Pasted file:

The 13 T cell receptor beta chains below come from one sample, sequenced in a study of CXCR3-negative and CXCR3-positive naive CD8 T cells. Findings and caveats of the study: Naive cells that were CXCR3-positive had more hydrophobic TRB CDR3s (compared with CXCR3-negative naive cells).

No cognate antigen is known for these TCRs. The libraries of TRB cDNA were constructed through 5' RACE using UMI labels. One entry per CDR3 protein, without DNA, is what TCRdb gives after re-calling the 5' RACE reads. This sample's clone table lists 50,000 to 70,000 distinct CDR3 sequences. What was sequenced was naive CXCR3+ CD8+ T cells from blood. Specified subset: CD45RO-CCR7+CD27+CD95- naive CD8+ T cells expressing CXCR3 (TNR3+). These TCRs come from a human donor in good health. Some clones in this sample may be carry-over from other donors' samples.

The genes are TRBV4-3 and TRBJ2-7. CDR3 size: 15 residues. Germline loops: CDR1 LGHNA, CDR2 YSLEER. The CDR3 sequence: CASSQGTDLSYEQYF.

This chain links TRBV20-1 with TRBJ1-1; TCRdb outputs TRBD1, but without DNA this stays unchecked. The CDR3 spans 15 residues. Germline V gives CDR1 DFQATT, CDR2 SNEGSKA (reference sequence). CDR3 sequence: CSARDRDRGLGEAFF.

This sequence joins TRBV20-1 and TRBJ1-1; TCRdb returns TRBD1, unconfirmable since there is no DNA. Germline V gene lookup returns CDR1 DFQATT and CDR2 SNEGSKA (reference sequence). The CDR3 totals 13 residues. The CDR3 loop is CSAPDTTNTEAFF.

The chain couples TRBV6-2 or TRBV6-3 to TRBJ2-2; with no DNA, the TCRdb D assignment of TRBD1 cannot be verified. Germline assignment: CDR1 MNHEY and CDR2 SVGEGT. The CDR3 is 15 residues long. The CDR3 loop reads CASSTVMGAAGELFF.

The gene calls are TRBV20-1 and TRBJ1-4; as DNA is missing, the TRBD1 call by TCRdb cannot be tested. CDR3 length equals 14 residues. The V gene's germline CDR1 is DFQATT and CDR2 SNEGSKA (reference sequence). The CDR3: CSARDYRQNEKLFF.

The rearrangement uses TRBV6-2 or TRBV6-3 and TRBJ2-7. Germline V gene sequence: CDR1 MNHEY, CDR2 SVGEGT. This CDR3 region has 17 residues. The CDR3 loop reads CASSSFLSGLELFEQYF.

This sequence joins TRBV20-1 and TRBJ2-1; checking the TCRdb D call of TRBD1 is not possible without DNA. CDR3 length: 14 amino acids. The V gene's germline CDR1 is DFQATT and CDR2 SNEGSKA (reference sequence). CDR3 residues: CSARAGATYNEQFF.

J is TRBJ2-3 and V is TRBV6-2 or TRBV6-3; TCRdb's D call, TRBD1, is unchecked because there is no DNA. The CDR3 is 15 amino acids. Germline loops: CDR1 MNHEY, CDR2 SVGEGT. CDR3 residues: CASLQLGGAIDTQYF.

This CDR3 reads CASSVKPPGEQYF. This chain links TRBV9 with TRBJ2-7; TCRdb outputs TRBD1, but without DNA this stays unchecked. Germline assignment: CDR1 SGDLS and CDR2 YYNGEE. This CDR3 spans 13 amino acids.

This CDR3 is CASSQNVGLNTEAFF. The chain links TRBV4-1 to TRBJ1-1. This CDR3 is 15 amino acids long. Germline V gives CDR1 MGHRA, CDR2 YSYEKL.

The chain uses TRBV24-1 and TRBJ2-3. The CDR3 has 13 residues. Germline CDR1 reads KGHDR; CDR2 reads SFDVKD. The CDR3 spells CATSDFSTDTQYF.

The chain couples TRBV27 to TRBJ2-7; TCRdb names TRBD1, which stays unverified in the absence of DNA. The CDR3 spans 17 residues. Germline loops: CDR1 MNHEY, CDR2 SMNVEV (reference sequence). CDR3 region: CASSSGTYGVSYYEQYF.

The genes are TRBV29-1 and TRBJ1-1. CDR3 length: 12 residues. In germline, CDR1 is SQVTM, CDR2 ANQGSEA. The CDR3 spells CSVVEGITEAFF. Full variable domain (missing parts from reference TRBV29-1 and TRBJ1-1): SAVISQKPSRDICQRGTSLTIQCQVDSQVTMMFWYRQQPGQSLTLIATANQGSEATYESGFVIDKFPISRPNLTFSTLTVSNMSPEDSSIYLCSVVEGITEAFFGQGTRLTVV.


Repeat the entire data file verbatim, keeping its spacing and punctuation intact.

The 13 T cell receptor beta chains below come from one sample, sequenced in a study of CXCR3-negative and CXCR3-positive naive CD8 T cells. Findings and caveats of the study: Naive cells that were CXCR3-positive had more hydrophobic TRB CDR3s (compared with CXCR3-negative naive cells).

No cognate antigen is known for these TCRs. The libraries of TRB cDNA were constructed through 5' RACE using UMI labels. One entry per CDR3 protein, without DNA, is what TCRdb gives after re-calling the 5' RACE reads. This sample's clone table lists 50,000 to 70,000 distinct CDR3 sequences. What was sequenced was naive CXCR3+ CD8+ T cells from blood. Specified subset: CD45RO-CCR7+CD27+CD95- naive CD8+ T cells expressing CXCR3 (TNR3+). These TCRs come from a human donor in good health. Some clones in this sample may be carry-over from other donors' samples.

The genes are TRBV4-3 and TRBJ2-7. CDR3 size: 15 residues. Germline loops: CDR1 LGHNA, CDR2 YSLEER. The CDR3 sequence: CASSQGTDLSYEQYF.

This chain links TRBV20-1 with TRBJ1-1; TCRdb outputs TRBD1, but without DNA this stays unchecked. The CDR3 spans 15 residues. Germline V gives CDR1 DFQATT, CDR2 SNEGSKA (reference sequence). CDR3 sequence: CSARDRDRGLGEAFF.

This sequence joins TRBV20-1 and TRBJ1-1; TCRdb returns TRBD1, unconfirmable since there is no DNA. Germline V gene lookup returns CDR1 DFQATT and CDR2 SNEGSKA (reference sequence). The CDR3 totals 13 residues. The CDR3 loop is CSAPDTTNTEAFF.

The chain couples TRBV6-2 or TRBV6-3 to TRBJ2-2; with no DNA, the TCRdb D assignment of TRBD1 cannot be verified. Germline assignment: CDR1 MNHEY and CDR2 SVGEGT. The CDR3 is 15 residues long. The CDR3 loop reads CASSTVMGAAGELFF.

The gene calls are TRBV20-1 and TRBJ1-4; as DNA is missing, the TRBD1 call by TCRdb cannot be tested. CDR3 length equals 14 residues. The V gene's germline CDR1 is DFQATT and CDR2 SNEGSKA (reference sequence). The CDR3: CSARDYRQNEKLFF.

The rearrangement uses TRBV6-2 or TRBV6-3 and TRBJ2-7. Germline V gene sequence: CDR1 MNHEY, CDR2 SVGEGT. This CDR3 region has 17 residues. The CDR3 loop reads CASSSFLSGLELFEQYF.

This sequence joins TRBV20-1 and TRBJ2-1; checking the TCRdb D call of TRBD1 is not possible without DNA. CDR3 length: 14 amino acids. The V gene's germline CDR1 is DFQATT and CDR2 SNEGSKA (reference sequence). CDR3 residues: CSARAGATYNEQFF.

J is TRBJ2-3 and V is TRBV6-2 or TRBV6-3; TCRdb's D call, TRBD1, is unchecked because there is no DNA. The CDR3 is 15 amino acids. Germline loops: CDR1 MNHEY, CDR2 SVGEGT. CDR3 residues: CASLQLGGAIDTQYF.

This CDR3 reads CASSVKPPGEQYF. This chain links TRBV9 with TRBJ2-7; TCRdb outputs TRBD1, but without DNA this stays unchecked. Germline assignment: CDR1 SGDLS and CDR2 YYNGEE. This CDR3 spans 13 amino acids.

This CDR3 is CASSQNVGLNTEAFF. The chain links TRBV4-1 to TRBJ1-1. This CDR3 is 15 amino acids long. Germline V gives CDR1 MGHRA, CDR2 YSYEKL.

The chain uses TRBV24-1 and TRBJ2-3. The CDR3 has 13 residues. Germline CDR1 reads KGHDR; CDR2 reads SFDVKD. The CDR3 spells CATSDFSTDTQYF.

The chain couples TRBV27 to TRBJ2-7; TCRdb names TRBD1, which stays unverified in the absence of DNA. The CDR3 spans 17 residues. Germline loops: CDR1 MNHEY, CDR2 SMNVEV (reference sequence). CDR3 region: CASSSGTYGVSYYEQYF.

The genes are TRBV29-1 and TRBJ1-1. CDR3 length: 12 residues. In germline, CDR1 is SQVTM, CDR2 ANQGSEA. The CDR3 spells CSVVEGITEAFF. Full variable domain (missing parts from reference TRBV29-1 and TRBJ1-1): SAVISQKPSRDICQRGTSLTIQCQVDSQVTMMFWYRQQPGQSLTLIATANQGSEATYESGFVIDKFPISRPNLTFSTLTVSNMSPEDSSIYLCSVVEGITEAFFGQGTRLTVV.